friends. Elidure, at the sight of his brother in distress,
forgetting all animosities, ran to him, and embraced him. He took
Arthgallo home with him, and concealed him in the palace. After
this he feigned himself sick, and, calling his nobles about him,
induced them, partly by persuasion, partly by force, to consent to
his abdicating the kingdom, and reinstating his brother on the
throne. The agreement being ratified, Elidure took the crown from
his own head, and put it on his brother's head. Arthgallo after
this reigned ten years, well and wisely, exercisng strict justice
towards all men.

He died, and left the kingdom to his sons, who reigned with
various fortunes, but were not long-lived, and left no offspring,
so that Elidure was again advanced to the throne, and finished the
course of his life in just and virtuous actions, receiving the
name of THE PIOUS, from the love and admiration of his subjects.

Wordsworth has taken the story of Artegal and Elidure for the
subject of a poem, which is No. 2 of "Poems founded on the
Affections."

LUD

After Elidure, the Chronicle names many kings, but none of special
note, till we come to Lud, who greatly enlarged Trinovant, his
capital, and surrounded it with a wall. He changed its name,
bestowing upon it his own, so that henceforth it was called Lud's
town, afterwards London. Lud was buried by the gate of the city
called after him Ludgate. He had two sons, but they were not old
enough at the time of their father's death to sustain the cares of
government, and therefore their uncle, Caswallaun, or
Cassibellaunus, succeeded to the kingdom. He was a brave and
magnificent prince, so that his fame reached to distant countries.

CASSIBELLAUNUS

About this time it happened (as is found in the Roman histories)
that Julius Caesar, having subdued Gaul, came to the shore
opposite Britain. And having resolved to add this island also to
his conquests, he prepared ships and transported his army across
the sea, to the mouth of the River Thames. Here he was met by
Cassibellaun with all his forces, and a battle ensued, in which
Nennius, the brother of Cassibellaun, engaged in single combat
with Csesar. After several furious blows given and received, the
sword of Caesar stuck so fast in the shield of Nennius that it
could not be pulled out, and the combatants being separated by the
intervention of the troops Nennius remained possessed of this
trophy. At last, after the greater part of the day was spent, the
Britons poured in so fast that Caesar was forced to retire to his
camp and fleet. And finding it useless to continue the war any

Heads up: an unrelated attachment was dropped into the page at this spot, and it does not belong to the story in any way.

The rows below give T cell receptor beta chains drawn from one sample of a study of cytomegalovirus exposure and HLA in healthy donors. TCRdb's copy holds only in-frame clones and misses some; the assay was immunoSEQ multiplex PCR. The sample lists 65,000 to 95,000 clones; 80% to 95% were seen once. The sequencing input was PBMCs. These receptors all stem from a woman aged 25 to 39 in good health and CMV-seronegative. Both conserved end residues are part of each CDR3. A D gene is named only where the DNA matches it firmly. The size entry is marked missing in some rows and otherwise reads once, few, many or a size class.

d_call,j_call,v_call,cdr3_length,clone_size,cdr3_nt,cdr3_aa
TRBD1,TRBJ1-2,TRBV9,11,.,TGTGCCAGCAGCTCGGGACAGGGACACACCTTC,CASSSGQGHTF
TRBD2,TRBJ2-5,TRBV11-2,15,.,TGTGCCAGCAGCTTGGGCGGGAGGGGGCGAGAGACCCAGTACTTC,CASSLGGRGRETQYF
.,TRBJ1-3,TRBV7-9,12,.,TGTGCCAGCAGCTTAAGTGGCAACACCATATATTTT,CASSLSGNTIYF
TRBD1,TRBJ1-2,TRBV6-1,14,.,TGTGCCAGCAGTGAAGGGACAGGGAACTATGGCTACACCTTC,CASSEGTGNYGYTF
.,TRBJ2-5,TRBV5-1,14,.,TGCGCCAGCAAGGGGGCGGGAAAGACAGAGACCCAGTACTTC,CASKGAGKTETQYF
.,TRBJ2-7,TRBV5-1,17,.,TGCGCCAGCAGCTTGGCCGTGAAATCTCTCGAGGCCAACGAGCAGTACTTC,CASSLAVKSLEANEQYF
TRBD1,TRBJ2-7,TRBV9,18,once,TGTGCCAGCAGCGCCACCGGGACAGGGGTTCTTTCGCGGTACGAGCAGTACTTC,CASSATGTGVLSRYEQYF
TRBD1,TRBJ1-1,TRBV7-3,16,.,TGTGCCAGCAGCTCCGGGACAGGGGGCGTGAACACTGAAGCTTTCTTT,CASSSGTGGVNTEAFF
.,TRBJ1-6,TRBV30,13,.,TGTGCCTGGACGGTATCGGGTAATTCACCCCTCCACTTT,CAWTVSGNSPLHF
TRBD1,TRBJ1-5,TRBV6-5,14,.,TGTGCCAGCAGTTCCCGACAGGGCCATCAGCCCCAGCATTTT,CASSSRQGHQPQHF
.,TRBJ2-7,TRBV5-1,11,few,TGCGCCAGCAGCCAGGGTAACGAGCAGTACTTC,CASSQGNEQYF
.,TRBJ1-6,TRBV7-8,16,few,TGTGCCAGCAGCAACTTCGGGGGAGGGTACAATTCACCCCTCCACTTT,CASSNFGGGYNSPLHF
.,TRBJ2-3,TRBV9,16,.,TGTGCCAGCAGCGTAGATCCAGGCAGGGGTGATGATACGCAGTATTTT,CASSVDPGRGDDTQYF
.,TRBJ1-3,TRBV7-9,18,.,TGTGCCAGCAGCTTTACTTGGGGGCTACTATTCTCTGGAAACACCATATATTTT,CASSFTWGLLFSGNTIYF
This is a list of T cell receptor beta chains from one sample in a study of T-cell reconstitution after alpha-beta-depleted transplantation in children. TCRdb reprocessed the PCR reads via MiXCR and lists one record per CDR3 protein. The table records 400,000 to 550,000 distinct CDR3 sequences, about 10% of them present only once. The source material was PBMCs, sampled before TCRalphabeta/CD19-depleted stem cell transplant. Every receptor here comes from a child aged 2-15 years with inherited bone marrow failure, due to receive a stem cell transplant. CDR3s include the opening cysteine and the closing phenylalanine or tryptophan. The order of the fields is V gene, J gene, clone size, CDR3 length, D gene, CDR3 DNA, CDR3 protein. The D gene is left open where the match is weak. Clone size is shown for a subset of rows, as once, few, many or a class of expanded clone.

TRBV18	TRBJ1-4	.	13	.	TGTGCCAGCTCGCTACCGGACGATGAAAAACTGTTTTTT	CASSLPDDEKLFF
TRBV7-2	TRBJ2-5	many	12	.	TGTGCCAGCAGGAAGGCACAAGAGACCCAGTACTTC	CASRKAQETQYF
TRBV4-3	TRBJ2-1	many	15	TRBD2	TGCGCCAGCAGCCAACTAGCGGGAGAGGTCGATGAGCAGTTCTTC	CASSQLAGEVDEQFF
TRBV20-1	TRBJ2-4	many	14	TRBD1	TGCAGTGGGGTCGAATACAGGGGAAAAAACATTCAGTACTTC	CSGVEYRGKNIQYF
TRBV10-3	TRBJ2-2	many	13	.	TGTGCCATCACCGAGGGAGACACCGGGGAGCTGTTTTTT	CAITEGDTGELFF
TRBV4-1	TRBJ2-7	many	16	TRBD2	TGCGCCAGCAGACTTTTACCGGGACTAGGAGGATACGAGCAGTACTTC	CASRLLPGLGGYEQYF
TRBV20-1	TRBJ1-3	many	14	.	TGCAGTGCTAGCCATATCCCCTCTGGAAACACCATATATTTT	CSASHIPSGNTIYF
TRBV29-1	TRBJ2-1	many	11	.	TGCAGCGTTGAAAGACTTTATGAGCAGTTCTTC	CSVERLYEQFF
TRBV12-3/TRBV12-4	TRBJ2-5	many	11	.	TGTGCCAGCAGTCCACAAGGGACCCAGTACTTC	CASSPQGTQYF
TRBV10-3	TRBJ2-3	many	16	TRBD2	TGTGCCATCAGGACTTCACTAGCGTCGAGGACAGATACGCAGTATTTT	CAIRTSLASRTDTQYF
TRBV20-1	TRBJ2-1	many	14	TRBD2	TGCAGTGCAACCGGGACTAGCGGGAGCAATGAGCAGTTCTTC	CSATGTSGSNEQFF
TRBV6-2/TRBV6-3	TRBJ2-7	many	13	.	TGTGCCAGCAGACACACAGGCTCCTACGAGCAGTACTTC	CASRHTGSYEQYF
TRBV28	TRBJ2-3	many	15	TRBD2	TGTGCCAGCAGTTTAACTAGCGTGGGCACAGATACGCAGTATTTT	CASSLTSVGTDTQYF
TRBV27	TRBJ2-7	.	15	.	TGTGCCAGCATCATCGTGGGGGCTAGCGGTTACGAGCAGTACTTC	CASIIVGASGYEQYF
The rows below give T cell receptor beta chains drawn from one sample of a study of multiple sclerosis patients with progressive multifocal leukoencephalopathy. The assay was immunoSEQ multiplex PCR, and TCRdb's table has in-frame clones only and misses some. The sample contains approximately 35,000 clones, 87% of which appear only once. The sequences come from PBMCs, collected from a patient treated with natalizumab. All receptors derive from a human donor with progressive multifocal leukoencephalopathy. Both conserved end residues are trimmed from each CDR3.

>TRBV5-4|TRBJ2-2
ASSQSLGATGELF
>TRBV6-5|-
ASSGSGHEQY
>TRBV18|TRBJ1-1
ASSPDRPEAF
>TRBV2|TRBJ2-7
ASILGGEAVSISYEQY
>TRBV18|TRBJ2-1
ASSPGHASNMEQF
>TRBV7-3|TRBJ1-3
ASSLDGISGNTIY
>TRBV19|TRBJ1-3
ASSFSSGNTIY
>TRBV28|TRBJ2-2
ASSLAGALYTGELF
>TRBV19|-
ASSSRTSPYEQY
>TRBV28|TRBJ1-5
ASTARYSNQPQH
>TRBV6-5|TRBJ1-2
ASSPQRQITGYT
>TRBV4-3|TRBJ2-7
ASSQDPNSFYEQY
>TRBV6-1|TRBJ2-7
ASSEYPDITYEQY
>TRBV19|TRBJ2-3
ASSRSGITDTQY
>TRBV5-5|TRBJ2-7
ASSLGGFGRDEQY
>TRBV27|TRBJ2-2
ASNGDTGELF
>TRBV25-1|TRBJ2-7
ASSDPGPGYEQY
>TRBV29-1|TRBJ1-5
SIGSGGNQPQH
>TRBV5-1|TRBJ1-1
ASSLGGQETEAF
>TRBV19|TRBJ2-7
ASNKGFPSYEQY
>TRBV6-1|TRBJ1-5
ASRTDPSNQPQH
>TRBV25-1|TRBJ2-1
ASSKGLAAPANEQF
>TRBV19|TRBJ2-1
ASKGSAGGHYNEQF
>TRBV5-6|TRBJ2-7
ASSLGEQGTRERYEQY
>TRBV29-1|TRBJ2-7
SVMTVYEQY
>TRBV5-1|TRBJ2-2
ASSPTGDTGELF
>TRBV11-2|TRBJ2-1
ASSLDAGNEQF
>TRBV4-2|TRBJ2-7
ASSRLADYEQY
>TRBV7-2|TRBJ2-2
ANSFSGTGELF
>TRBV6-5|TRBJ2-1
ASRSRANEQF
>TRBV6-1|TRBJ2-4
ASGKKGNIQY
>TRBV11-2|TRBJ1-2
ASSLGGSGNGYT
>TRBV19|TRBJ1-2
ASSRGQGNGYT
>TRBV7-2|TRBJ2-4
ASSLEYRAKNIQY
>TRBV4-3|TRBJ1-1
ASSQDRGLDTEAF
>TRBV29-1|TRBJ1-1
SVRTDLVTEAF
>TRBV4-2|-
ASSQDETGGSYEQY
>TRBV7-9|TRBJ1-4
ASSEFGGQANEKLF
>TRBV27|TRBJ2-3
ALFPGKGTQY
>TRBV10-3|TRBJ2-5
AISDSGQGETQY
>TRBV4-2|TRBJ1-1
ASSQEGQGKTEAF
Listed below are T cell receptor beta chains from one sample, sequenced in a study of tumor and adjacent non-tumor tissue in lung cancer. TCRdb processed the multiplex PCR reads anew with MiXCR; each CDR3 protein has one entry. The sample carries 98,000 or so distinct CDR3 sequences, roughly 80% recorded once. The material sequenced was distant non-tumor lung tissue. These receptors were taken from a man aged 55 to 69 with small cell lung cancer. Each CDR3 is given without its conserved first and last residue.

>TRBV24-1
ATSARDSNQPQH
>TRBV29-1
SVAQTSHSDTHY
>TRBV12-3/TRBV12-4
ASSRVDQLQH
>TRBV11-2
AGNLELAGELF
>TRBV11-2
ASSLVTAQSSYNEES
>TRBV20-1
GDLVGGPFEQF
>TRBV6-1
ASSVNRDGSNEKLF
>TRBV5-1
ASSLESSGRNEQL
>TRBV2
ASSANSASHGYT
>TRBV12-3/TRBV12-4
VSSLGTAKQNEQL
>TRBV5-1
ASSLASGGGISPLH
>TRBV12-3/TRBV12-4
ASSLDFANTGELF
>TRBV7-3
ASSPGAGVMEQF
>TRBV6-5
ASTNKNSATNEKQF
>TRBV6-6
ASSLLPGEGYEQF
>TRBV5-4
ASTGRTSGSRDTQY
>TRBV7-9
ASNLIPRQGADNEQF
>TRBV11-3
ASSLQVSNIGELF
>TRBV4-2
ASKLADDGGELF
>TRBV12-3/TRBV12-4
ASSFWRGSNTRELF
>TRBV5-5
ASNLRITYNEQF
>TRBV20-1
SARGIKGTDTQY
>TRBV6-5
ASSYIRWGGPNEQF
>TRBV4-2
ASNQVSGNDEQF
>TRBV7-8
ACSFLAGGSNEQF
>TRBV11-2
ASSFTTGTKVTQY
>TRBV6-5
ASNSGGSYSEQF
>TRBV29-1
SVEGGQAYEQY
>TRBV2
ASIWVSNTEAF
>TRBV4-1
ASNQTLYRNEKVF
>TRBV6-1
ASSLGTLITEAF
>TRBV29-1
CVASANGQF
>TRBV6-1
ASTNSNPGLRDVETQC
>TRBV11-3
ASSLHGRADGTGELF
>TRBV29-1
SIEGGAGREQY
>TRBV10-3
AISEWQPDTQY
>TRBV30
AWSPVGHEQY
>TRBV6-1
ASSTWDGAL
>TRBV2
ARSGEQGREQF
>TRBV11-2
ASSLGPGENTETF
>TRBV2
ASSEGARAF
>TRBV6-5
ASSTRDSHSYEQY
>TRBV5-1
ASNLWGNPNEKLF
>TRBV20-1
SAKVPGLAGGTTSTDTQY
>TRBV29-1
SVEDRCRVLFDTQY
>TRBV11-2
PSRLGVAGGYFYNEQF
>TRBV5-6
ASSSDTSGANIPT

longer at that time, he returned to Gaul.

Shakspeare alludes to Cassibellaunus, in "Cymbeline":

"The famed Cassibelan, who was once at point
(O giglot fortune!) to master Caesar's sword,
Made Lud's town with rejoicing fires bright,
And Britons strut with courage."

KYMBELINUS, OR CYMBELINE

Caesar, on a second invasion of the island, was more fortunate,
and compelled the Britons to pay tribute. Cymbeline, the nephew of
the king, was delivered to the Romans as a hostage for the
faithful fulfilment of the treaty, and, being carried to Rome by
Caesar, he was there brought up in the Roman arts and
accomplishments. Being afterwards restored to his country, and
placed on the throne, he was attached to the Romans, and continued
through all his reign at peace with them. His sons, Guiderius and
Arviragus, who made their appearance in Shakspeare's play of
"Cymbeline," succeeded their father, and, refusing to pay tribute
to the Romans, brought on another invasion. Guiderius was slain,
but Arviragus afterward made terms with the Romans, and reigned
prosperously many years.

ARMORICA

The next event of note is the conquest and colonization of
Armorica, by Maximus, a Roman general, and Conan, lord of Miniadoc
or Denbigh-land, in Wales. The name of the country was changed to
Brittany, or Lesser Britain; and so completely was it possessed by
the British colonists, that the language became assimilated to
that spoken in Wales, and it is said that to this day the
peasantry of the two countries can understand each other when
speaking their native language.

The Romans eventually succeeded in establishing themselves in the
island, and after the lapse of several generations they became
blended with the natives so that no distinction existed between
the two races. When at length the Roman armies were withdrawn from
Britain, their departure was a matter of regret to the
inhabitants, as it left them without protection against the
barbarous tribes, Scots, Picts, and Norwegians, who harassed the
country incessantly. This was the state of things when the era of
King Arthur began.

The adventure of Albion, the giant, with Hercules is alluded to by
Spenser, "Faery Queene," Book IV., Canto xi:

"For Albion the son of Neptune was;
Who for the proof of his great puissance,
Out of his Albion did on dry foot pass
Into old Gaul that now is cleped France,
To fight with Hercules, that did advance
To vanquish all the world with matchless might:
And there his mortal part by great mischance
Was slain."